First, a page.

The Studio 54 Effect

– Extract from NewSell by Michael Hewitt-Gleeson (New York 1984, ISBN 0932648568):

In NewSell, the sale “happens” to the salesperson. It is the prospect who does something to the salesperson, not the other way around. The direction of flow is always from the prospect to the salesperson, passive.

I used to call passive flow the “Studio 54 effect.” At that time a New York disco became internationally famous for the way people (prospects) would do anything to get in. It was an extreme, but very sucessful, example of NewSell. Some say that when Studio first opened, the owner, Steve Rubell, played loud music every night but never let anyone inside. Each night as the crowd outside grew and grew it attracted even more attention. Eventually, when he felt the situation was right, he admitted only the “glitterati”; his success is disco history.



As a thinker, what is the main point about this post, in your own considered opinion?

13 thoughts on “The Studio 54 Effect

  1. Anyone who is prepared to tap into the traits our evolution history have imprinted on our psyche can derive a benefit in any field. Its just a matter of working out how to do it!

    We all like to belong to a tribe – it protected us and helped humans survive through history – so we want to belong . We are all attracted to wiser more successful members of that tribe – they can protect us or help us to survive and make us feel like we belong.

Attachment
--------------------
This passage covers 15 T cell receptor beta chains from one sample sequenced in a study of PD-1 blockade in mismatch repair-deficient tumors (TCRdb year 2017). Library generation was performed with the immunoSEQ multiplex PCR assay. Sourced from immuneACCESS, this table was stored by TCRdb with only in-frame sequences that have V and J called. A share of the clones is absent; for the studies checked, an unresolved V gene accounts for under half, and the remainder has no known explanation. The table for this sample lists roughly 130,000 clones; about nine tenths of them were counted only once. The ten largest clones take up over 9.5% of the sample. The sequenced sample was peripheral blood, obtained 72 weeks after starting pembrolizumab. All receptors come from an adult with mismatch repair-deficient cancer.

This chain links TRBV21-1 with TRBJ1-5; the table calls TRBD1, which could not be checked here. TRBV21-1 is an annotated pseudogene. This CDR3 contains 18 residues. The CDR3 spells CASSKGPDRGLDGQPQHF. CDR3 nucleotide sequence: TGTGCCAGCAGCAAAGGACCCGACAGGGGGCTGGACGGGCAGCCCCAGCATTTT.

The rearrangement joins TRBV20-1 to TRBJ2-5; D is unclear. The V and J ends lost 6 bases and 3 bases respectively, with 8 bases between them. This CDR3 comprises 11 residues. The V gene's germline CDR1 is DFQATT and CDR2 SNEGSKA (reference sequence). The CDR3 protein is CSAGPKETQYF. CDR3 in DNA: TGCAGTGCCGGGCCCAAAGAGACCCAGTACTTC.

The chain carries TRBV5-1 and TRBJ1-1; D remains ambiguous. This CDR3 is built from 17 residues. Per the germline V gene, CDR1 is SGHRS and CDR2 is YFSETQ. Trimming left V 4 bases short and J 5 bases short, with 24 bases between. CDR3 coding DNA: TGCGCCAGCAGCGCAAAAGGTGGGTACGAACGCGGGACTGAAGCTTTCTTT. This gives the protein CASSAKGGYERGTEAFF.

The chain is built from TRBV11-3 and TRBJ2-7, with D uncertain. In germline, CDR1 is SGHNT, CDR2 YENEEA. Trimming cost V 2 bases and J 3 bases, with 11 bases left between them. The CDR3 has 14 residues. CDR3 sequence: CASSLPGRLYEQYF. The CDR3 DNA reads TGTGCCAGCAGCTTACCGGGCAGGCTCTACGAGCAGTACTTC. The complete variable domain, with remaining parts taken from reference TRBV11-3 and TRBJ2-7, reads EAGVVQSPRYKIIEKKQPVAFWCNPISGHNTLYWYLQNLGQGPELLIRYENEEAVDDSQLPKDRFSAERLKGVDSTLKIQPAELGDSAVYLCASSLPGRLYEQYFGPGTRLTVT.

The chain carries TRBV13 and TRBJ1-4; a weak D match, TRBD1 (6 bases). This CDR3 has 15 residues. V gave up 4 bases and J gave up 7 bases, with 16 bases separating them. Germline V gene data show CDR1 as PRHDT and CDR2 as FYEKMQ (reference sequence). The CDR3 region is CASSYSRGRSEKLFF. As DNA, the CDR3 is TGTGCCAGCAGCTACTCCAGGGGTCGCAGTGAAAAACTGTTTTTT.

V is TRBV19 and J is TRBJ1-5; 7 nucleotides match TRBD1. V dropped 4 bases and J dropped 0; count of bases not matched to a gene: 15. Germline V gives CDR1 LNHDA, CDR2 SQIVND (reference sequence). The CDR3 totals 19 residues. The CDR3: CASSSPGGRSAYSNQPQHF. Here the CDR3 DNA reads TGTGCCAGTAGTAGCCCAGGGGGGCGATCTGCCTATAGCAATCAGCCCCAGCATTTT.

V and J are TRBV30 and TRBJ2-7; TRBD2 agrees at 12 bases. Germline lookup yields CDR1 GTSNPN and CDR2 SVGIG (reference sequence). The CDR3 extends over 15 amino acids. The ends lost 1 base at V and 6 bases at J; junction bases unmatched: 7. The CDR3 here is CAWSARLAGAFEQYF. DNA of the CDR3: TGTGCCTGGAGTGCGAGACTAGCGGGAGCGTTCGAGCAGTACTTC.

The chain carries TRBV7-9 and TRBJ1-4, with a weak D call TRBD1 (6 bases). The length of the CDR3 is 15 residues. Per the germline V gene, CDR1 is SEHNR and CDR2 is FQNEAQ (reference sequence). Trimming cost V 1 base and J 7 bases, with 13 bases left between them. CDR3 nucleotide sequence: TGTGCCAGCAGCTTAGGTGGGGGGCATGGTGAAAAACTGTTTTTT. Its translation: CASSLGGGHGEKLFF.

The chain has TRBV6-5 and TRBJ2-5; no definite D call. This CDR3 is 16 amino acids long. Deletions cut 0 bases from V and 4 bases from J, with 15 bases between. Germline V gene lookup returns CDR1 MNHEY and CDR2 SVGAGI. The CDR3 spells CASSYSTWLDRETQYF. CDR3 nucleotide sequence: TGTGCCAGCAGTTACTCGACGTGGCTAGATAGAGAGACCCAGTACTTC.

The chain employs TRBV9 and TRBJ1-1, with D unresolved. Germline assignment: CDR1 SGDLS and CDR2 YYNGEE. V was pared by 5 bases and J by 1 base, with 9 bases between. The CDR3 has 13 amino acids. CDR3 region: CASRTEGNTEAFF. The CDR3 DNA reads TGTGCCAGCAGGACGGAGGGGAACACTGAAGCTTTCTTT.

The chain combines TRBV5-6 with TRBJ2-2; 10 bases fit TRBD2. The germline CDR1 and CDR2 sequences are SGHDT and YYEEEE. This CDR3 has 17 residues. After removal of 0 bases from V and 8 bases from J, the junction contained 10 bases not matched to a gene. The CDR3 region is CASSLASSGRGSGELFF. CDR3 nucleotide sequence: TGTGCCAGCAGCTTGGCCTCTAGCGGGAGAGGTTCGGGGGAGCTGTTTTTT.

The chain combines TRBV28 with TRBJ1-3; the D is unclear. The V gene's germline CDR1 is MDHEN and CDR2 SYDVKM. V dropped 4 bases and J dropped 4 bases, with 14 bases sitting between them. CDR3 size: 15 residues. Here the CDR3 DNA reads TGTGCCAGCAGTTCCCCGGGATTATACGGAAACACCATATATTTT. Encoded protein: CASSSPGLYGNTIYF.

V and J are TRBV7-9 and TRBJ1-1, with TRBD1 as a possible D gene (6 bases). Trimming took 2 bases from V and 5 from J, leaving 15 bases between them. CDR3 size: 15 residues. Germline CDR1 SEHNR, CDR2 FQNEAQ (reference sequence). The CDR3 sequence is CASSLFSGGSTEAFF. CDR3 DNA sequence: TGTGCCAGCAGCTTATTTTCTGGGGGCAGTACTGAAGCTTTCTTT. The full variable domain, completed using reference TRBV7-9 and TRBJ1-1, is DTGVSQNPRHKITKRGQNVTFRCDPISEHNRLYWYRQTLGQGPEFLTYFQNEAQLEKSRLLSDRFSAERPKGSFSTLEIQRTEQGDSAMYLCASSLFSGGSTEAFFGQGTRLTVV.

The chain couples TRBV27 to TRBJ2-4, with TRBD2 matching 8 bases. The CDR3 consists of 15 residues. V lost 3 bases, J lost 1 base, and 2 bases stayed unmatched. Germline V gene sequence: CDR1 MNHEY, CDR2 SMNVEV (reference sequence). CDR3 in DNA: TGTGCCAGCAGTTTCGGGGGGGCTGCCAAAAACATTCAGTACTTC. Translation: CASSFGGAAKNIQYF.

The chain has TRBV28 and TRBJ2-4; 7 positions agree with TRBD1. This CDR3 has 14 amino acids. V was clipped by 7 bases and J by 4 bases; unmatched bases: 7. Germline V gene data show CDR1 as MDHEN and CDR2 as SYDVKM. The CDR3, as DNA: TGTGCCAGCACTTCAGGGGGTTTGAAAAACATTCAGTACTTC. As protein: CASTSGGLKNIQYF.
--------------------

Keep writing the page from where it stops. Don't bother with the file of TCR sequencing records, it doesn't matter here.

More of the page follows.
Getting two of these dynamics working together like this guy has done is a killer sales strategy and promotion strategy.

    Nowadays an Apple launch is a good example of the same marketing strategy – the best thing is that the cost of the promotion strategy is minimal it plugs straight into word of mouth and leads to quick sales and good cash flow to sustain the system and keep the growth going.

  2. Making something attractive, forbidden, and exclusive is more effective in selling then trying to persuade people that they need something that they don’t.

  3. Most of us will do almost anything if we can be seen as special.
    The craving to be recognized, admired or look good and part of the “In Crowd” is just as alive today as it was 2000 years ago.

    It’s part of the salespersons role (if they are good observers and listeners) to ask questions or do something that will arouse an eager want in the customer as the Studio 54 owner did.
    One only has to look and listen to any good religious leader and how they manipulate many good people to believe that the Bible is the word of some God. They highlight the great ideas, skipping from one quote to another but avoid the nonsensical rubbish.

  4. Making something appear very special attracts almost everyone.
    This is why phrases like, “for a limited time only” or “only the first 10″ or ” find out if you qualify” are used so often and probably effectively.

  5. Understanding the psychology of your client is often more important than the product your selling. In this fellow’s case he understood people’s desire to want to be someone special, so he turned the place into an elite hangout. It’s the same principle now being applied by real estate developers who develop swamps into ‘elite suburbs’. Smart marketing, makes the selling easy.

  6. Energy flows from prospect to seller, passively happening. Seller creates demand by different and unusual marketing strategies. Seller joins history…yes I like this.

  7. If a product or service is attractive enough and correctly packaged the prospect will want it . No amount of trying to get a prospect to buy something which is inferior will have the same effect as getting the above right

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